Director Mike Mills based Dorothea on his own mother albeit with Bening’s own stamp put on the character. Much of what transpires in the film also transpired in Mills’ own life. Dorothea is a bit eccentric to be sure but no more than most moms of the day, or any other day for that matter. Mills realizes that quirky doesn’t have to be done in the indie film sense where people do outrageous things just for the sake of being outrageous; here the quirkiness is part of their DNA, an expression of who they are and they make sense; Dorothea chain smokes and invites people she barely knows to her home for dinner. William talks about energies and karma and is a 70s hippie with a mechanical bent. Julie  reads Judy Bloom and has lots of sex and wants to keep Jamie at arms length so they can remain friends seemingly without seeing what it is doing to him. Abbie dances like a fiend to the Talking Heads, takes pictures of everything (presaging the millennial obsession with taking pictures of even the most mundane elements of their lives) and generally being the 21st century avatar in this little family.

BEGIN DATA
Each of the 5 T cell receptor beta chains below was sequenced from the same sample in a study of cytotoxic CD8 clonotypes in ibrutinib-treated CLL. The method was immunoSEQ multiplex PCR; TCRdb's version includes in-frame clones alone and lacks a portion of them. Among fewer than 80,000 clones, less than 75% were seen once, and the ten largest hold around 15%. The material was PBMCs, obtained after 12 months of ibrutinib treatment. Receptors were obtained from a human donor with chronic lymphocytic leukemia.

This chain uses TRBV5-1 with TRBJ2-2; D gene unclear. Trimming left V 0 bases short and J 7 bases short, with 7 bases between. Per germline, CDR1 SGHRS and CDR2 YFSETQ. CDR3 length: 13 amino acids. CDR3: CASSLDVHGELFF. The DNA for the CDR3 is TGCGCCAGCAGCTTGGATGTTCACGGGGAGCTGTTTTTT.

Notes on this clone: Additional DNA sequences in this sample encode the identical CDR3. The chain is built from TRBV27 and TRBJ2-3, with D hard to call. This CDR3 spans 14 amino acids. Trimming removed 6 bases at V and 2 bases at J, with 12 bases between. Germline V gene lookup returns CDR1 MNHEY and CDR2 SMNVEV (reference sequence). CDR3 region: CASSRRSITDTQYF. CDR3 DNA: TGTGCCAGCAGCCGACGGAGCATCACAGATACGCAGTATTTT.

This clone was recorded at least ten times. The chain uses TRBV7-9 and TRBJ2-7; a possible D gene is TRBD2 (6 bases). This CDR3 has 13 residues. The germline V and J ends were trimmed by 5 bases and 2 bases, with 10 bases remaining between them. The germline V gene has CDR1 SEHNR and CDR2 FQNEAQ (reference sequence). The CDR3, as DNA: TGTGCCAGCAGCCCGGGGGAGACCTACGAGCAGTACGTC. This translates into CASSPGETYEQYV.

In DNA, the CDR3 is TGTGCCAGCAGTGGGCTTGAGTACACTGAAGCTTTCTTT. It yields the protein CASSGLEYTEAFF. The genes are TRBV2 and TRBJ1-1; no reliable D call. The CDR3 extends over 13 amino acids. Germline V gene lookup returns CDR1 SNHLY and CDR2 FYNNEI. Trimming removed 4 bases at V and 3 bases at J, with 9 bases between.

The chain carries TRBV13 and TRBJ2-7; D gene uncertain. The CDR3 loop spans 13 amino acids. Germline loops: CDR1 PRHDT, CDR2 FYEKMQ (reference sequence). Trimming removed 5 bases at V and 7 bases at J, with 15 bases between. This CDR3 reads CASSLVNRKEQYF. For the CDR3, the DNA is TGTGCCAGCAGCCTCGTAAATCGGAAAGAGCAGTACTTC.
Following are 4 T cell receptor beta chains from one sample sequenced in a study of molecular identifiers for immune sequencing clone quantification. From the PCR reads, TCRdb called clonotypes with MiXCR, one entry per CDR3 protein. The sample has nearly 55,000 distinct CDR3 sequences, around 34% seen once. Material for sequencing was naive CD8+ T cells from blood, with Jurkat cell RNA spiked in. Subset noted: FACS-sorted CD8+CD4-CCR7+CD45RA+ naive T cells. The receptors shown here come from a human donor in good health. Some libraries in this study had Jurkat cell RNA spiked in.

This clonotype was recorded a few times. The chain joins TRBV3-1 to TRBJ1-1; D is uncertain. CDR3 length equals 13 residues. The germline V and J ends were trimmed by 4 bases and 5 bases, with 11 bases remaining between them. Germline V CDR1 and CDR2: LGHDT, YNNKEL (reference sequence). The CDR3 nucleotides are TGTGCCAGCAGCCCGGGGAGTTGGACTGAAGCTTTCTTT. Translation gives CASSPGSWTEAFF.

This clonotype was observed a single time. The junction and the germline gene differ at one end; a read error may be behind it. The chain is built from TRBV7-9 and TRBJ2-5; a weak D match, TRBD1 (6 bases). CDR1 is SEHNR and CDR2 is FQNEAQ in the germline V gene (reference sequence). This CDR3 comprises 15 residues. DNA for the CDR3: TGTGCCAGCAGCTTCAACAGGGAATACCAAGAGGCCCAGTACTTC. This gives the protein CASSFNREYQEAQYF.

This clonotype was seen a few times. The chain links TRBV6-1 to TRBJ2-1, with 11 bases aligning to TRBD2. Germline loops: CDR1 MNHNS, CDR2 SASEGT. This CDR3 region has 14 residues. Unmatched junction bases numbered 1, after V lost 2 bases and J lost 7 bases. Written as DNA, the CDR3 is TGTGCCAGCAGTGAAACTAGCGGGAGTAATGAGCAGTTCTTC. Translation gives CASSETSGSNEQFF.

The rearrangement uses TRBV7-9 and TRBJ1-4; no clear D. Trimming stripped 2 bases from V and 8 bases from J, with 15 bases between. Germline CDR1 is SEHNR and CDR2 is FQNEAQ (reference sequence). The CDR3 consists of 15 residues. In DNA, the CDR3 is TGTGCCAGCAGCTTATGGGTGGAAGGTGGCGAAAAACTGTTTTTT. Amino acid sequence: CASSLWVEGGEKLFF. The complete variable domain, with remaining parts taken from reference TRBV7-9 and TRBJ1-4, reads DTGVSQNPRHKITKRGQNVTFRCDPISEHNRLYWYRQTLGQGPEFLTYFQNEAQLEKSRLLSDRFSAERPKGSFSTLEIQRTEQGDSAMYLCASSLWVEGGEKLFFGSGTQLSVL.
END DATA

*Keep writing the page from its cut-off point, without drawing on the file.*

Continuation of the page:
Jamie appears to be the most normal of the lot but ostensibly he’s the stand-in for Mills himself so it’s understandable if Mills gives Jamie a bit less of an edge, although he isn’t lacking in teen angst. Zumann actually does a pretty great job here; he’s never annoyingly precocious but seems pretty much like most teens I know – wears their hearts on their sleeves but much smarter and much worldlier than we adults tend to give them credit for. Zumann is a name to remember.